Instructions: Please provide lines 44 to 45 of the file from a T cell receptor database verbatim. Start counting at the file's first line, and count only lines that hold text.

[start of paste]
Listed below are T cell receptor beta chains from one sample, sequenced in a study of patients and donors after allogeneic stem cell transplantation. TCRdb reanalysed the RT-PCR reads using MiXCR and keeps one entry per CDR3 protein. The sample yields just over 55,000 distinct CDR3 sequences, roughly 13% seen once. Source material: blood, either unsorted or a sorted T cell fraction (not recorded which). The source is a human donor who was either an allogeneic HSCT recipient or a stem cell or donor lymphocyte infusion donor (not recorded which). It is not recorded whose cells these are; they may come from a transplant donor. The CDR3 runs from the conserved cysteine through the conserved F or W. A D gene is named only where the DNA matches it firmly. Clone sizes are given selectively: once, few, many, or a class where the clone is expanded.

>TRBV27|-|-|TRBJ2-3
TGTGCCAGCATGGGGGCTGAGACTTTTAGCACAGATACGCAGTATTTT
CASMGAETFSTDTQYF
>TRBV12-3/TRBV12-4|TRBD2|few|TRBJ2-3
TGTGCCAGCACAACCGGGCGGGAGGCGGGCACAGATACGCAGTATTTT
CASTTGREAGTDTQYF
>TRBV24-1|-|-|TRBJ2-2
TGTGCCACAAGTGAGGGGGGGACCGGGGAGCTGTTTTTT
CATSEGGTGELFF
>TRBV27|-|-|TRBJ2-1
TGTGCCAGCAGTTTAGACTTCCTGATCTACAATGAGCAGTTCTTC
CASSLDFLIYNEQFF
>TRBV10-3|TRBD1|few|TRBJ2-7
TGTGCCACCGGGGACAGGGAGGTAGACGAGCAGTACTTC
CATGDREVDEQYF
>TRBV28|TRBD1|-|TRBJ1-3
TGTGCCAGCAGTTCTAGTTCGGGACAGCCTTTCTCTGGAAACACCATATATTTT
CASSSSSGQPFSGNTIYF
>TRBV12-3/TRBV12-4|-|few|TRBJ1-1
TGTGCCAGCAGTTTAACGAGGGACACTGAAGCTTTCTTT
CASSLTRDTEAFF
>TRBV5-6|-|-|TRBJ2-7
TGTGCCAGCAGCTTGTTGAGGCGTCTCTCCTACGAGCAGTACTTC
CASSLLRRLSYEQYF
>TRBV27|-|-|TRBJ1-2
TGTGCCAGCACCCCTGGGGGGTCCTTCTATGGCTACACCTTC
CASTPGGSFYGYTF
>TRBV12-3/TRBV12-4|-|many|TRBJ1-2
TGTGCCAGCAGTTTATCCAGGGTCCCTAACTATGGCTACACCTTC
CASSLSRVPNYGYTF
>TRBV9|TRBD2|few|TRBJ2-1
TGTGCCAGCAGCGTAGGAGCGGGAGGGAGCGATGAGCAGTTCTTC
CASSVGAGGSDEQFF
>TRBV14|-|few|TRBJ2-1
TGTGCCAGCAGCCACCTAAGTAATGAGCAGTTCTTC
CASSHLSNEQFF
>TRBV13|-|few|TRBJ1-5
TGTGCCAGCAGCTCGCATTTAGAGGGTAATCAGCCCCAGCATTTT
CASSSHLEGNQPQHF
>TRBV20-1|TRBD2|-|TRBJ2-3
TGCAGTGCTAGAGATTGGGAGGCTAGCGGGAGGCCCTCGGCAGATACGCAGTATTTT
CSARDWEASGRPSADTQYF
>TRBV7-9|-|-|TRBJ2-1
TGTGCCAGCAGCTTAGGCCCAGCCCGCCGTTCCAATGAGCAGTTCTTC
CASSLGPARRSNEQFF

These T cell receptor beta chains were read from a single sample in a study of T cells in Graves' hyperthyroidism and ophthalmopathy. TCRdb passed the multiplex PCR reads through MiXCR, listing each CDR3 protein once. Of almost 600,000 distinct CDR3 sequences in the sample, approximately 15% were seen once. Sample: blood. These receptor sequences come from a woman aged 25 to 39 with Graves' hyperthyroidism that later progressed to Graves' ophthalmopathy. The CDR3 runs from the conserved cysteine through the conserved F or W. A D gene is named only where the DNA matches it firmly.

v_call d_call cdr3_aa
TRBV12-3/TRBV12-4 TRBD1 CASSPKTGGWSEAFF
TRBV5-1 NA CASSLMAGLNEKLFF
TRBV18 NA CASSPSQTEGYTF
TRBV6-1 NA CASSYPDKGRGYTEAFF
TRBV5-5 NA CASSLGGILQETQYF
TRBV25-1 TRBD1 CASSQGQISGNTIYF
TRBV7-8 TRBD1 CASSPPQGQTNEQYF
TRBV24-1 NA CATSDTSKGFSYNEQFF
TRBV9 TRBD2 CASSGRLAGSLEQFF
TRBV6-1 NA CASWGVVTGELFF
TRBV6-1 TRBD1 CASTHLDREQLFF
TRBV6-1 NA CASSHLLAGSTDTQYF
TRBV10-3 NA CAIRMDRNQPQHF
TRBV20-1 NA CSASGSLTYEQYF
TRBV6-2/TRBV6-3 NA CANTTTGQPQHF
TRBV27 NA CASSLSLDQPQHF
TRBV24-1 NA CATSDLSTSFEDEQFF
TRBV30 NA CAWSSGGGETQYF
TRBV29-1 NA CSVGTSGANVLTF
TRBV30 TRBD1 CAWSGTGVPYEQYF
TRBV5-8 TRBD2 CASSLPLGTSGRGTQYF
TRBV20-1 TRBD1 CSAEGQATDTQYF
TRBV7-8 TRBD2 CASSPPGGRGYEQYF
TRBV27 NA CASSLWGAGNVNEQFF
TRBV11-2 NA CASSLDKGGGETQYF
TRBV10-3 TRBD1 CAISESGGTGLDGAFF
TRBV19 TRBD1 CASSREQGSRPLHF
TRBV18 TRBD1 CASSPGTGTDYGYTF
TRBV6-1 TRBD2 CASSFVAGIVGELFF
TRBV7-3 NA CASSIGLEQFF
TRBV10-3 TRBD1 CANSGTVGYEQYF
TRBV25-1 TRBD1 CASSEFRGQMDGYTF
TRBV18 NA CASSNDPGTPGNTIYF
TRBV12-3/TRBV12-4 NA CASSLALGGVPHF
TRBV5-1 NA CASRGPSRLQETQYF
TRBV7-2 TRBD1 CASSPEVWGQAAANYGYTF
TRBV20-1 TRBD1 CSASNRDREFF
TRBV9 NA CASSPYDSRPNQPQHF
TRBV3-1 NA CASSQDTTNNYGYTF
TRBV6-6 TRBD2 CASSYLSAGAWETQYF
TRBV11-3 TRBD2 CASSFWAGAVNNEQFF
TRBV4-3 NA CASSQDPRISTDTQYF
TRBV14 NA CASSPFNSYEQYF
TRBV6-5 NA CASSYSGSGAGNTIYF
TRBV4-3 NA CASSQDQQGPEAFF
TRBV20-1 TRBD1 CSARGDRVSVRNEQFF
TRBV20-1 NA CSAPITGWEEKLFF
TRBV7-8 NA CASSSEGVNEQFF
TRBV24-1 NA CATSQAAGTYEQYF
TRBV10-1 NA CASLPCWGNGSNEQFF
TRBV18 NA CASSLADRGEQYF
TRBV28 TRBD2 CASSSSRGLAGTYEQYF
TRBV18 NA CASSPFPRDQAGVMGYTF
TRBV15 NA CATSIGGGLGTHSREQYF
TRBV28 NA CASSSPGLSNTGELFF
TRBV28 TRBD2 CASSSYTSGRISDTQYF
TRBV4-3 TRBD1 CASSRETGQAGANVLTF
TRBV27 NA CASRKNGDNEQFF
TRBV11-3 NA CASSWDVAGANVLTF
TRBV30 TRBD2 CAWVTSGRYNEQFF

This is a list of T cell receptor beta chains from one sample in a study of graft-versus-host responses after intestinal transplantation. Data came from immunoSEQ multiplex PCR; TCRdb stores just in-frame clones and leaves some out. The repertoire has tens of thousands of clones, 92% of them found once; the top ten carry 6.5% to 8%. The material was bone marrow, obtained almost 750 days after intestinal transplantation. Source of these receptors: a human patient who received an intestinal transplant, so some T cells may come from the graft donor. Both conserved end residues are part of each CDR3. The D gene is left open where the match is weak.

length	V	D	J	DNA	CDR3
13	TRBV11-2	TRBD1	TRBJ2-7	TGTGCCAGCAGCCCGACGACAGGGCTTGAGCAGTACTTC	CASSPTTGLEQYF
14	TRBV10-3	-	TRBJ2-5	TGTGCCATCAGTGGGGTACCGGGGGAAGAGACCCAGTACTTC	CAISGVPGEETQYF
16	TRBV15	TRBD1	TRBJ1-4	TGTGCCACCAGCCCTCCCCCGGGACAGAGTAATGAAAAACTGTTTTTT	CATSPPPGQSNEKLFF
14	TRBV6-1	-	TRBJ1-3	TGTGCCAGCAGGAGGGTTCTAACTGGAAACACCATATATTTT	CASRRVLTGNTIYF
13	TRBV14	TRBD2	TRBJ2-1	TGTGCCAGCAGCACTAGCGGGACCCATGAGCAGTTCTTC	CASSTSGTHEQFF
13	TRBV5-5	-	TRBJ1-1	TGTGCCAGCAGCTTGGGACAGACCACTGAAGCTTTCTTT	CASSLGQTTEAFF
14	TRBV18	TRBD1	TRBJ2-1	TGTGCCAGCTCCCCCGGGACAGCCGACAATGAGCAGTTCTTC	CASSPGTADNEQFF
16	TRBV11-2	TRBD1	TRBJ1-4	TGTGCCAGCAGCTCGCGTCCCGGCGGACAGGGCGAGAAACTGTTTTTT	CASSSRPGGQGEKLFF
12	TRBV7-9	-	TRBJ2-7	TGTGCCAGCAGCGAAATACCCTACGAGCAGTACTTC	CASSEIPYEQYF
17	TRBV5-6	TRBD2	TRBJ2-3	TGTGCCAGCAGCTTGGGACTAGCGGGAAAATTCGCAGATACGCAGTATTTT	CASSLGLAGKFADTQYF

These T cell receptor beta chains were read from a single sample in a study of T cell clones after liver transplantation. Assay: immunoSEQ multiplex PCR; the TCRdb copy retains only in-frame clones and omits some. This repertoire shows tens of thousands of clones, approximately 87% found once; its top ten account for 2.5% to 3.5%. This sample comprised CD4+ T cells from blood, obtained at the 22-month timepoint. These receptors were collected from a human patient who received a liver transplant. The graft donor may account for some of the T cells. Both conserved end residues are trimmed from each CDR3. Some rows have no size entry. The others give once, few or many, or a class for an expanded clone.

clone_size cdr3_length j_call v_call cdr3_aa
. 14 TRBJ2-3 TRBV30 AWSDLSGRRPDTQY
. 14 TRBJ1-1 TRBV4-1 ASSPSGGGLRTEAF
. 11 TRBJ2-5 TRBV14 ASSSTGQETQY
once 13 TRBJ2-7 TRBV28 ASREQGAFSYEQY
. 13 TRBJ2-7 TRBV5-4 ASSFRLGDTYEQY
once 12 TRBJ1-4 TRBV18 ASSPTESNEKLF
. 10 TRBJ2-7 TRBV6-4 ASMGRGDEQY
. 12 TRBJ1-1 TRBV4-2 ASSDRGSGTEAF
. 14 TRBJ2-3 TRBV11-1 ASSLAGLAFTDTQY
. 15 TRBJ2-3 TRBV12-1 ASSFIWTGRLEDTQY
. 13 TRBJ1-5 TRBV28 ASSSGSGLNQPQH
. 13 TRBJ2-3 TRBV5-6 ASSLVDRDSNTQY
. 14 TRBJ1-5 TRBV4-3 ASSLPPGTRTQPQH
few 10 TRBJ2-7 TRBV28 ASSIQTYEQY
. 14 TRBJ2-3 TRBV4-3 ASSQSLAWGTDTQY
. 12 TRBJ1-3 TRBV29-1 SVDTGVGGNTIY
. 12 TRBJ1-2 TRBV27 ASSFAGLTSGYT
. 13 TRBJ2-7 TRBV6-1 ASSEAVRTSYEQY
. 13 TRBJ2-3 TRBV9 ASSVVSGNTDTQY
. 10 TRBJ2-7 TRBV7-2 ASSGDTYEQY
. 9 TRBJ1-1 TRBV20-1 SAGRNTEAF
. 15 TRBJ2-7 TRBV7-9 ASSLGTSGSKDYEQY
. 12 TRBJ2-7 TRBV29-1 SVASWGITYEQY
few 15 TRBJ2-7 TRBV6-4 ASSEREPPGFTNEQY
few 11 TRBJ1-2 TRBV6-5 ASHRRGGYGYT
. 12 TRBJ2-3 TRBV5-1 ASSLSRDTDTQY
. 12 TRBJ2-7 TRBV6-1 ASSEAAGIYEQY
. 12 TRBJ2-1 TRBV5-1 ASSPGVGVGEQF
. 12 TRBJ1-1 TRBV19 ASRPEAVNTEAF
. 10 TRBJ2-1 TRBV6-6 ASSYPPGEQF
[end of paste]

>TRBV7-9|-|-|TRBJ2-1
TGTGCCAGCAGCTTAGGCCCAGCCCGCCGTTCCAATGAGCAGTTCTTC